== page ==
680th Anniversary for The Queen’s College
This year Queen’s celebrates its 680th anniversary. It is not, perhaps, the most significant of anniversaries, but in present circumstances, even the slightest cause of celebration is worth noting! Unlike some colleges it is difficult to identify a single ‘birthday’, but there are several possibilities.
More often than not, the College has adopted 18 January, the date of the ‘Foundation Charter’. In reality this is not so straightforward, as this deed was not issued by the founder, but is Letters Patent of Edward III, issued under the Great Seal. At Queen Philippa’s request it grants permission to her chaplain, Robert de Eglesfield to create his Aule Scolarium Regine de Oxon (the Hall of the Queen’s Scholars of Oxford), and was issued 18 January 1341 from the Tower of London.
However, today, 10 February, is also a good candidate. On this day, 680 years ago, Robert de Eglesfield issued the statutes under which the College would be governed. Unlike the so-called ‘Foundation Deed’ these were issued with Robert’s own seal. They cover one side of a large parchment roll (38 inches by 26) with a beautifully illustrated initial letter. The statutes, which continued in place until the late nineteenth century, set out how the College was to be run in great detail, but he makes clear his motivation is the cultivation of the ‘tree of theology’, particularly in his native Cumbria.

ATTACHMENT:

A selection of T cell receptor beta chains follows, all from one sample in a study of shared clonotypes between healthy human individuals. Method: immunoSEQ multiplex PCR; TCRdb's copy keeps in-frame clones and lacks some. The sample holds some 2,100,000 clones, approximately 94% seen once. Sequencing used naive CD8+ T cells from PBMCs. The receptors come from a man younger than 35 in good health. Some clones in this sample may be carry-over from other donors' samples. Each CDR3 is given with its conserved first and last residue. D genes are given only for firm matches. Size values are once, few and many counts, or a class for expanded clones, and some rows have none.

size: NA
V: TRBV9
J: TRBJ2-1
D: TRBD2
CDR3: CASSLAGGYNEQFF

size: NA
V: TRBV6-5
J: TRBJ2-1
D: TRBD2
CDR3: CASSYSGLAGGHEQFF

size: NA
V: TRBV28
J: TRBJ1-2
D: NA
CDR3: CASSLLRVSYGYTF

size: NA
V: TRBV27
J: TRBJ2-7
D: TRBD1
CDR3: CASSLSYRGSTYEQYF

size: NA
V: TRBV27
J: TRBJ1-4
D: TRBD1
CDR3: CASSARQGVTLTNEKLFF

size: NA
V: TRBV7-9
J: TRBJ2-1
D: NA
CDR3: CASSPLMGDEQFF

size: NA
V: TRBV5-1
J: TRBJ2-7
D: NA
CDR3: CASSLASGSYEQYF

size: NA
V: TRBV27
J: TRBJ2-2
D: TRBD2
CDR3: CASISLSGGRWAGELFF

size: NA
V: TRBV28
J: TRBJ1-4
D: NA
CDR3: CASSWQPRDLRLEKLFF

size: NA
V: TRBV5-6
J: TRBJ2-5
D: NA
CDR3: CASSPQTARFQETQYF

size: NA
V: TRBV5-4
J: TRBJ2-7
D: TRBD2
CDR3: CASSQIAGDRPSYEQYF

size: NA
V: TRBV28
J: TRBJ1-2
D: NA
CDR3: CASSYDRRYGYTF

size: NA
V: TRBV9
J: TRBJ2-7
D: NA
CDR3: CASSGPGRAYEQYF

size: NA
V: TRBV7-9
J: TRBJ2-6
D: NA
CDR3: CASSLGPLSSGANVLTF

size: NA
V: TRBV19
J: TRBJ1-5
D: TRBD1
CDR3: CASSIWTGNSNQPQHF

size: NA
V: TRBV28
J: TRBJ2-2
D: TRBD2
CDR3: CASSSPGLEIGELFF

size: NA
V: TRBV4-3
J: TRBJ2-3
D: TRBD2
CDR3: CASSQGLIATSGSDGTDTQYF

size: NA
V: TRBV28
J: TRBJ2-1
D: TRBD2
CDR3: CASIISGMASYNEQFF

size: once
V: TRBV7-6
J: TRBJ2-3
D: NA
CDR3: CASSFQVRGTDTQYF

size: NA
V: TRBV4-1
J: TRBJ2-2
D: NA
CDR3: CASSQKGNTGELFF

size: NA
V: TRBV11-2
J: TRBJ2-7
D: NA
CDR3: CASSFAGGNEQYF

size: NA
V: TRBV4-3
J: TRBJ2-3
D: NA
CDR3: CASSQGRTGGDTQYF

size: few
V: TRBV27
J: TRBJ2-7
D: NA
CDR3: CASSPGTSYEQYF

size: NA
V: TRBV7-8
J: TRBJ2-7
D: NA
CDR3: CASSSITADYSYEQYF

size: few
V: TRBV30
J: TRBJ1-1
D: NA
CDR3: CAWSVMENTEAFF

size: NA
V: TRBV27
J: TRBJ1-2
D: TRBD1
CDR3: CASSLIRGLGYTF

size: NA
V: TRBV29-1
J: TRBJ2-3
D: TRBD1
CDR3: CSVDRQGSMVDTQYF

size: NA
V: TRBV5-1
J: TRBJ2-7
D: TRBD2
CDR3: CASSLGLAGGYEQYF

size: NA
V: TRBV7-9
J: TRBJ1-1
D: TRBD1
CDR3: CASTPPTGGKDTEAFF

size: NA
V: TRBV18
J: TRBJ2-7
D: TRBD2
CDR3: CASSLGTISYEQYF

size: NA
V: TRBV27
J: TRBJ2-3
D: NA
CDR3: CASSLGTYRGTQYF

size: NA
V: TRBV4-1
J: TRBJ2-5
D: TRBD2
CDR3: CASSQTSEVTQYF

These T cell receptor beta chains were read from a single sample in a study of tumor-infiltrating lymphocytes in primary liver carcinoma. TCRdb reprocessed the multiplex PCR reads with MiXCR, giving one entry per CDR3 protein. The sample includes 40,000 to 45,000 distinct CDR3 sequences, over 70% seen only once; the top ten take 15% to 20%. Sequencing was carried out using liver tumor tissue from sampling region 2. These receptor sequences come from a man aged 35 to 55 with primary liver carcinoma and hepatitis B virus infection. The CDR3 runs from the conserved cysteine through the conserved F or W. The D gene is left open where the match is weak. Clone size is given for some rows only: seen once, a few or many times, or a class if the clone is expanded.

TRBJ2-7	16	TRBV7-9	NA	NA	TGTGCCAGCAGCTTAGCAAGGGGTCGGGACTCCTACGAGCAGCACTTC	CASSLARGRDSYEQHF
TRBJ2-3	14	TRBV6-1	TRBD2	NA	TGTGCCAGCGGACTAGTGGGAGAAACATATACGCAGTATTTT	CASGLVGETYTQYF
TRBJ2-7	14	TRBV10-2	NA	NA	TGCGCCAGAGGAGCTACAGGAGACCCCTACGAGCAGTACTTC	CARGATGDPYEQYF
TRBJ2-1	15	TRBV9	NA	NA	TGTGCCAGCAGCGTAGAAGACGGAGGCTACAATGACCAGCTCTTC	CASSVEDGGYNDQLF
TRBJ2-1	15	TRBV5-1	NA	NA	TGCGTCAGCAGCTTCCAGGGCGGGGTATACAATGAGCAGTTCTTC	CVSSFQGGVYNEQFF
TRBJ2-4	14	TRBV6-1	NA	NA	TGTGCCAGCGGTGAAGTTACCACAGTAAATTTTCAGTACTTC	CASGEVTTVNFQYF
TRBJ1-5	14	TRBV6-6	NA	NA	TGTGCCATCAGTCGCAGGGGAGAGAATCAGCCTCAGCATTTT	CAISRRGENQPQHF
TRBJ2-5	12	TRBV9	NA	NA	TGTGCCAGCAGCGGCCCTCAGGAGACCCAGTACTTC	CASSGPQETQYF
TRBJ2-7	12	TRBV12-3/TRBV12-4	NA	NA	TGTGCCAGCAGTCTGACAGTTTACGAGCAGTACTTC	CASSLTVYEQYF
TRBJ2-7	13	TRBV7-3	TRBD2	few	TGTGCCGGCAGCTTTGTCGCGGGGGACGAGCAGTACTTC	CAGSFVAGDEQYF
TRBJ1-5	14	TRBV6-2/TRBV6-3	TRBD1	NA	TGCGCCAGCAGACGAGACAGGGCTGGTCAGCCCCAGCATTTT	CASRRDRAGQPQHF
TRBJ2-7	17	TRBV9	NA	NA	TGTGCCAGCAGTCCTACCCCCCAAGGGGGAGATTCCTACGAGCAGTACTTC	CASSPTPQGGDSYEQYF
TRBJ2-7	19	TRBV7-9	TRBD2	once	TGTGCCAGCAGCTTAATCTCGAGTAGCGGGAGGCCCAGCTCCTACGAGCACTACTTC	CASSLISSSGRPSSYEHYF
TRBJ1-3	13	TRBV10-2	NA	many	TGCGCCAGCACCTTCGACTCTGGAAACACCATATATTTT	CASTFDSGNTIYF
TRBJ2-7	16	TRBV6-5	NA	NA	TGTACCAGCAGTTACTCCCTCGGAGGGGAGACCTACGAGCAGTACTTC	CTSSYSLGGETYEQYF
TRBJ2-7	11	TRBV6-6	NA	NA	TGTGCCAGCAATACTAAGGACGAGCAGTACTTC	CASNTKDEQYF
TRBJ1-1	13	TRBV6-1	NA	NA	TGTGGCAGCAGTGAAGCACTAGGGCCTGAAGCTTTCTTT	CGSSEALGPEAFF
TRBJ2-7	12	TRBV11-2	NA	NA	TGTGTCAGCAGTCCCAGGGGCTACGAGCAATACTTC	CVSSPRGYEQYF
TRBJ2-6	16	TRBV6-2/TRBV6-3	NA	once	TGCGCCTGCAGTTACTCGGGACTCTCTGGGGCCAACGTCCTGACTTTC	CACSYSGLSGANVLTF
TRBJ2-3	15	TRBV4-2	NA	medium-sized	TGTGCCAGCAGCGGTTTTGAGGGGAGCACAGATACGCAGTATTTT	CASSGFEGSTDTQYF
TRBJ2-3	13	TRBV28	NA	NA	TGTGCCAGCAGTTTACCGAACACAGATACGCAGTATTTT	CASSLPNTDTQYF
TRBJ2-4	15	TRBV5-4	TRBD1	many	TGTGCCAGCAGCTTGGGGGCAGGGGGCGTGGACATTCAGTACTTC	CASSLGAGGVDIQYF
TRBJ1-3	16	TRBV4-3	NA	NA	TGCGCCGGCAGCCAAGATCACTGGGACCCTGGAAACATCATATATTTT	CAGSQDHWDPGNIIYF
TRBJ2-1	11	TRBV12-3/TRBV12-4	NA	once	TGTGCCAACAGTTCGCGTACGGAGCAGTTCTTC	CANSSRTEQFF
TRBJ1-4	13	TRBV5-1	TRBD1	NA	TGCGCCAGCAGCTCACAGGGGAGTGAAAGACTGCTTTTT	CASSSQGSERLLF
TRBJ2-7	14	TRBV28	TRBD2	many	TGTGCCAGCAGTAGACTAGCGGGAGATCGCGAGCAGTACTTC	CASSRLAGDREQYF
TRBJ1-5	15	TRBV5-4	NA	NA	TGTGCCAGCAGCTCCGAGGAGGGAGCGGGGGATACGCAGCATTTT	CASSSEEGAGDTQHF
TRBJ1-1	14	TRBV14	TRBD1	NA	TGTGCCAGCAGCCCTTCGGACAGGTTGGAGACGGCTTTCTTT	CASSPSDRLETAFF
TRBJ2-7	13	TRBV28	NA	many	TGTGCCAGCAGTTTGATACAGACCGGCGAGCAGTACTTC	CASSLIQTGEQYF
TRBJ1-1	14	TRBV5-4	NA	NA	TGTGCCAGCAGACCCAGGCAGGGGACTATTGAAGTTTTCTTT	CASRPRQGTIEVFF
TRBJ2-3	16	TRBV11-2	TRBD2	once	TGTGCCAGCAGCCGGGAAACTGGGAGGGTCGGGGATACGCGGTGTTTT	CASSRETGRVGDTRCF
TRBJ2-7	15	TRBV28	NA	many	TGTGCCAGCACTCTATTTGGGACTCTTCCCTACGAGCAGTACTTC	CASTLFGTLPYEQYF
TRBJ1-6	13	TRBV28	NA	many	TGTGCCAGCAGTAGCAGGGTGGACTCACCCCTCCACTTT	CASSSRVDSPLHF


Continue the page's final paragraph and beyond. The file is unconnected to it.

In these difficult times, when many of us can’t see beyond the end of the week, it is comforting to know that the College has lasted over two-thirds of a millennium, and has survived both plague and war on numerous occasions. It will not be long before we’re celebrating 700 years!
Michael Riordan, Archivist
Images: (above) the Foundation Charter; (below) the College statutes